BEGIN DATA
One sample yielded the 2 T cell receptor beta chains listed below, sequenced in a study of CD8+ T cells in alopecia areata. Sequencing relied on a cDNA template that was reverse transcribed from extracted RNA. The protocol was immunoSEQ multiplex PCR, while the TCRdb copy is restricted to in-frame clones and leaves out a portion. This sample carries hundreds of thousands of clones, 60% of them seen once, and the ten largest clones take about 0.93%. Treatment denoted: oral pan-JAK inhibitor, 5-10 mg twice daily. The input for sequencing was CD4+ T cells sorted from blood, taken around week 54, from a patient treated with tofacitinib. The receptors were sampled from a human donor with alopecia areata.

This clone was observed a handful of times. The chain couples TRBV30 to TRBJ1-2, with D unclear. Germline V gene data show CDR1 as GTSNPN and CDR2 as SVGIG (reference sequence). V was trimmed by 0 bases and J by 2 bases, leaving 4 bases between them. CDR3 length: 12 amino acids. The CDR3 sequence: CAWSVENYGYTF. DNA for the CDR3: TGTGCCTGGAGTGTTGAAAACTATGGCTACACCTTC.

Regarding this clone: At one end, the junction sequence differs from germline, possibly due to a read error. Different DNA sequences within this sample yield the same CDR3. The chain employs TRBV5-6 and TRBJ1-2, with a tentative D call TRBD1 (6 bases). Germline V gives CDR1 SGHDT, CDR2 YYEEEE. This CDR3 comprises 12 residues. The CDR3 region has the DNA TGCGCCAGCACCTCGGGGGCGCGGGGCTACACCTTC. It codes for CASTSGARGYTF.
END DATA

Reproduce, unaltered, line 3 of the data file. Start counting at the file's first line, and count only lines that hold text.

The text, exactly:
Regarding this clone: At one end, the junction sequence differs from germline, possibly due to a read error. Different DNA sequences within this sample yield the same CDR3. The chain employs TRBV5-6 and TRBJ1-2, with a tentative D call TRBD1 (6 bases). Germline V gives CDR1 SGHDT, CDR2 YYEEEE. This CDR3 comprises 12 residues. The CDR3 region has the DNA TGCGCCAGCACCTCGGGGGCGCGGGGCTACACCTTC. It codes for CASTSGARGYTF.